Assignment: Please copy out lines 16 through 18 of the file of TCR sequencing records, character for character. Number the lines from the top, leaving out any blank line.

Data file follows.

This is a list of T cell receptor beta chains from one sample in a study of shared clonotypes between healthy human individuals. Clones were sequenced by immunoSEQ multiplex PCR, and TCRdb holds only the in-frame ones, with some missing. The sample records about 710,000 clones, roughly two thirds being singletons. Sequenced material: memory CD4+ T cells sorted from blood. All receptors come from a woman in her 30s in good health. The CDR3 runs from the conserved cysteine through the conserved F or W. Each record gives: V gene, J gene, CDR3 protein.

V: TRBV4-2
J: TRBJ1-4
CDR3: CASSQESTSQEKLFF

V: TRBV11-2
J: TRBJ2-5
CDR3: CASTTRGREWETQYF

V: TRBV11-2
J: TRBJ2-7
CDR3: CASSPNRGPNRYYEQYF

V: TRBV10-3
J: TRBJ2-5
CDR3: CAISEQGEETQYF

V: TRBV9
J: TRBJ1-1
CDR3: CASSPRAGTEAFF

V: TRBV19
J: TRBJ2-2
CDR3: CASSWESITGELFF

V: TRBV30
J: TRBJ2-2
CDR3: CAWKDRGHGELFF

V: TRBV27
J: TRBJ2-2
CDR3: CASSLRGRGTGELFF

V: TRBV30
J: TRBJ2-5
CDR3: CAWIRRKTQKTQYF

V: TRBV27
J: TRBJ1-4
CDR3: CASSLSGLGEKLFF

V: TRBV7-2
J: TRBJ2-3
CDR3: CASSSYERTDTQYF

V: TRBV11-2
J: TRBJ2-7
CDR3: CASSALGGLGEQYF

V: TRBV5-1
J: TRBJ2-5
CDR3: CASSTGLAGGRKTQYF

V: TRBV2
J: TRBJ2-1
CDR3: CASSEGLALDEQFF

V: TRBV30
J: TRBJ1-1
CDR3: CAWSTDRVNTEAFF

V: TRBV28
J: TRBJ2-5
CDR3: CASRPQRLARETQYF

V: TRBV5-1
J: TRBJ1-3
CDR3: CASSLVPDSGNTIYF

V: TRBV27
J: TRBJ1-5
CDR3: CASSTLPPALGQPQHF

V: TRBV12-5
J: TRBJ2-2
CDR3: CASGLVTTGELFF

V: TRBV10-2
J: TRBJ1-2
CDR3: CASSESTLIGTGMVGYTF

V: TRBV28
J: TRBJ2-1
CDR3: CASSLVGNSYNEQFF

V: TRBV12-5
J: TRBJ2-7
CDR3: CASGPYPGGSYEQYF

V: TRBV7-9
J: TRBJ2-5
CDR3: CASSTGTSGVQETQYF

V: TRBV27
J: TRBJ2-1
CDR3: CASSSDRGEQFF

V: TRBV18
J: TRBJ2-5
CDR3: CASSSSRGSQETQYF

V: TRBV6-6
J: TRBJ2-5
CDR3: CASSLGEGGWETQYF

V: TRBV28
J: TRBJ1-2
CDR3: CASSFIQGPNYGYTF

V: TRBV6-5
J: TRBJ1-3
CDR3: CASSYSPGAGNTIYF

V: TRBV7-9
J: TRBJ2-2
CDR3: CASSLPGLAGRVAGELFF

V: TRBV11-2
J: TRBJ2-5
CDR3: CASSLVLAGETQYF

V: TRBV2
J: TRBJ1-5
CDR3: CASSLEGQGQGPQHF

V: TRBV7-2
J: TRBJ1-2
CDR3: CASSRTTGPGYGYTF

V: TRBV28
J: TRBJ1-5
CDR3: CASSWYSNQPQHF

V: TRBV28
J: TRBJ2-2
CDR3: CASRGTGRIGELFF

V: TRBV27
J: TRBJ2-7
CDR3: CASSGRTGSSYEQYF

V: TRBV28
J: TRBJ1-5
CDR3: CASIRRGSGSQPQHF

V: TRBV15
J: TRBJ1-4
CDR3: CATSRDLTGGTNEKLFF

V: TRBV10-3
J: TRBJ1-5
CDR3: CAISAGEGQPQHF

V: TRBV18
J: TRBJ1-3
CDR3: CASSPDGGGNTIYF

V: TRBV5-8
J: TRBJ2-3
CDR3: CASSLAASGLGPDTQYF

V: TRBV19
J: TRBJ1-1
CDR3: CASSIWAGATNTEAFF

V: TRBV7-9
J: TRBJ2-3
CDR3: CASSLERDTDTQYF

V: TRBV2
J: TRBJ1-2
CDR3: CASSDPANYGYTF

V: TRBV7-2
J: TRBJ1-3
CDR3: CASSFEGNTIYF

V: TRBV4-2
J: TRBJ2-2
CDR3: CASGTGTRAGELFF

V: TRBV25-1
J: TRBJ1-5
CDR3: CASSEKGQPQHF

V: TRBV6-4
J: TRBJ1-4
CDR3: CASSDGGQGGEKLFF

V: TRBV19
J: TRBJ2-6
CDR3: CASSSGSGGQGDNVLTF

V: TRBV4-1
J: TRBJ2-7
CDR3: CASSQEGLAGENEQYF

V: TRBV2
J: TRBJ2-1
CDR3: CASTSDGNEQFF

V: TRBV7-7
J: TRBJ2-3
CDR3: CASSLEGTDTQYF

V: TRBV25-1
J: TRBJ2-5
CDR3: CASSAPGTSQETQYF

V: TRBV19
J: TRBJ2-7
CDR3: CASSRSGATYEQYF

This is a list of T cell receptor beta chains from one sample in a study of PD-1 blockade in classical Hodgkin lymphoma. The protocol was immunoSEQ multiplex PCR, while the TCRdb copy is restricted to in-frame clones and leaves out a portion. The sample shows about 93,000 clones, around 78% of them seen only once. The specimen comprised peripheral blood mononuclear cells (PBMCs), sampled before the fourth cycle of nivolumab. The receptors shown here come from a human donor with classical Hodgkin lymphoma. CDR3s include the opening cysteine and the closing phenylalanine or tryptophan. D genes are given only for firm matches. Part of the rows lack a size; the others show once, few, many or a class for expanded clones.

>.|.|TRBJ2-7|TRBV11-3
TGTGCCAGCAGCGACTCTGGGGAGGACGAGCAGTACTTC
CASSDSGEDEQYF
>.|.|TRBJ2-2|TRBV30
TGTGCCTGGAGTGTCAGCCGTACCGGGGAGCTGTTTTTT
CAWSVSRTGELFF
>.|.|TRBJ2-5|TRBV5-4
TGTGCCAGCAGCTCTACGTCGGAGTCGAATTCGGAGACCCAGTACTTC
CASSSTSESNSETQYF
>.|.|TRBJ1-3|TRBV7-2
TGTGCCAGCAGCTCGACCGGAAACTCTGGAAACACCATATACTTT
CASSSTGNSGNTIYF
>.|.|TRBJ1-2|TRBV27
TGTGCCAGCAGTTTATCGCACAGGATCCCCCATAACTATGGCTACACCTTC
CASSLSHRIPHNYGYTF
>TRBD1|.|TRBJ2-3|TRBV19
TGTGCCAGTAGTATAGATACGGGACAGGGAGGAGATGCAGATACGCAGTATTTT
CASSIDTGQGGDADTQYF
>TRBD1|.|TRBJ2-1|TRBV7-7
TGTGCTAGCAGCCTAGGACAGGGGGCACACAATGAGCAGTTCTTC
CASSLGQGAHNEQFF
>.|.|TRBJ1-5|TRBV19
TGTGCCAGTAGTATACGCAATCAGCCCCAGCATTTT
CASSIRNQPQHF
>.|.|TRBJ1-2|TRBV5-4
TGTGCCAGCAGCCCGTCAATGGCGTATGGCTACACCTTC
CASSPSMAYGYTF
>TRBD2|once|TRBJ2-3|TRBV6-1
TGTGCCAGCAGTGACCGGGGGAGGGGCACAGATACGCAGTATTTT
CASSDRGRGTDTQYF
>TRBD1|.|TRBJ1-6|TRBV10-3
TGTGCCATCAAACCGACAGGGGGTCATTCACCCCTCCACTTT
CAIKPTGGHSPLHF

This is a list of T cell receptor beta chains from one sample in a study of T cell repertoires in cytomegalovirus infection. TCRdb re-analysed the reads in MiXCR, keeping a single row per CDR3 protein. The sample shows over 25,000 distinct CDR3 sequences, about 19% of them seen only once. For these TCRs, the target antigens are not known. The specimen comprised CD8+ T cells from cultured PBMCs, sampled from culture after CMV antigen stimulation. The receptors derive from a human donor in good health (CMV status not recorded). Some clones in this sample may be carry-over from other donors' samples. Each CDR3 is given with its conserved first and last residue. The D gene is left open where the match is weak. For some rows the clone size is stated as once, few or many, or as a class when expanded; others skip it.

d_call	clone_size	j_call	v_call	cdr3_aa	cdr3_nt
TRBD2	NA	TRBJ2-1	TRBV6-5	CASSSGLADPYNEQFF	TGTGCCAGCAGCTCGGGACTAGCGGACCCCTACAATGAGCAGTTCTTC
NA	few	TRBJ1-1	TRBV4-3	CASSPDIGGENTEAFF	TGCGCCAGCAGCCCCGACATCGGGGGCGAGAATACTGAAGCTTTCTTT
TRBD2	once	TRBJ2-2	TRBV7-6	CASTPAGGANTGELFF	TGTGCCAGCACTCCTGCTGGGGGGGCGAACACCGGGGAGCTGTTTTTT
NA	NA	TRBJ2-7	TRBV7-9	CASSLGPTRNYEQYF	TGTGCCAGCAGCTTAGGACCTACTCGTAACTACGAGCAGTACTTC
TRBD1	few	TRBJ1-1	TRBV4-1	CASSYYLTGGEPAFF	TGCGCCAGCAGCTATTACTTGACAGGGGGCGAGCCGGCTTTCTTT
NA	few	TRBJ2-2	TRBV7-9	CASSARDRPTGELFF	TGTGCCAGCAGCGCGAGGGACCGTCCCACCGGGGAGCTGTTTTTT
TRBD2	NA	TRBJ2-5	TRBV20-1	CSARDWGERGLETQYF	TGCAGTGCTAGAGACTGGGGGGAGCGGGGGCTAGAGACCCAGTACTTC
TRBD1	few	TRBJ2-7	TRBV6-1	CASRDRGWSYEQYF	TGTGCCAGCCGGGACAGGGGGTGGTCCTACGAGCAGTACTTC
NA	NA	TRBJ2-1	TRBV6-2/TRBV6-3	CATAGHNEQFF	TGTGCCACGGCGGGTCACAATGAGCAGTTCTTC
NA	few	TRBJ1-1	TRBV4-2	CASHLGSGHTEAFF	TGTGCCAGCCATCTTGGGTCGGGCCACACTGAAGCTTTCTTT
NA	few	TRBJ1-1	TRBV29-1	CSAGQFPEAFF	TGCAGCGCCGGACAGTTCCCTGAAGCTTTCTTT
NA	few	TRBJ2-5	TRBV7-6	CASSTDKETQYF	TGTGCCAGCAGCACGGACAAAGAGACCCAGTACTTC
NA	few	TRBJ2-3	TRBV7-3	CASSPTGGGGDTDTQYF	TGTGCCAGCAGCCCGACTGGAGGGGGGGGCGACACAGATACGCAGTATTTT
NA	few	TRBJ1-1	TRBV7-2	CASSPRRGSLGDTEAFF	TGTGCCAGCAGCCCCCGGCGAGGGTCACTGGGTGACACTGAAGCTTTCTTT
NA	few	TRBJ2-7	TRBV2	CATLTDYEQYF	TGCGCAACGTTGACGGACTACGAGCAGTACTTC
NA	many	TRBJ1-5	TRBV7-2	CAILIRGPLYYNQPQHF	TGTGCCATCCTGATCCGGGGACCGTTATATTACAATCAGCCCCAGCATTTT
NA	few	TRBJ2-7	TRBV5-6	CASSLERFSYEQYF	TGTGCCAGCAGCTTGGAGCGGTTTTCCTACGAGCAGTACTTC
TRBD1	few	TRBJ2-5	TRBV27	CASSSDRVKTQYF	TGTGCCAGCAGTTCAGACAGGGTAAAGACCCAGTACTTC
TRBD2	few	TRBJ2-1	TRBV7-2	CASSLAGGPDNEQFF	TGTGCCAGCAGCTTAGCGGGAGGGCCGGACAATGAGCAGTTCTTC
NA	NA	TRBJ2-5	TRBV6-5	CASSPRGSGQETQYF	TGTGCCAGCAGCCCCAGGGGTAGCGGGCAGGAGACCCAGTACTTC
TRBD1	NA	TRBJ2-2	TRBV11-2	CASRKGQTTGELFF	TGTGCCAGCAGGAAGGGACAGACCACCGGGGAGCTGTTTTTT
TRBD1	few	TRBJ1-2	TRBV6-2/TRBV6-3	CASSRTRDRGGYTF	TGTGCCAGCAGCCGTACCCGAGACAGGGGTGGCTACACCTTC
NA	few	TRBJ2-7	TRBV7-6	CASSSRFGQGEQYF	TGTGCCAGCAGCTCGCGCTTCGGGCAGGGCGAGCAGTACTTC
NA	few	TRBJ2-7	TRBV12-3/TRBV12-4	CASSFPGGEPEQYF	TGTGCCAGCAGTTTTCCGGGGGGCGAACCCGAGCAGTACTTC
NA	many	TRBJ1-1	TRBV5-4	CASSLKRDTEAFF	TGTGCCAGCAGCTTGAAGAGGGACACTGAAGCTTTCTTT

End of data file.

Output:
CDR3: CASSPRAGTEAFF

V: TRBV19
J: TRBJ2-2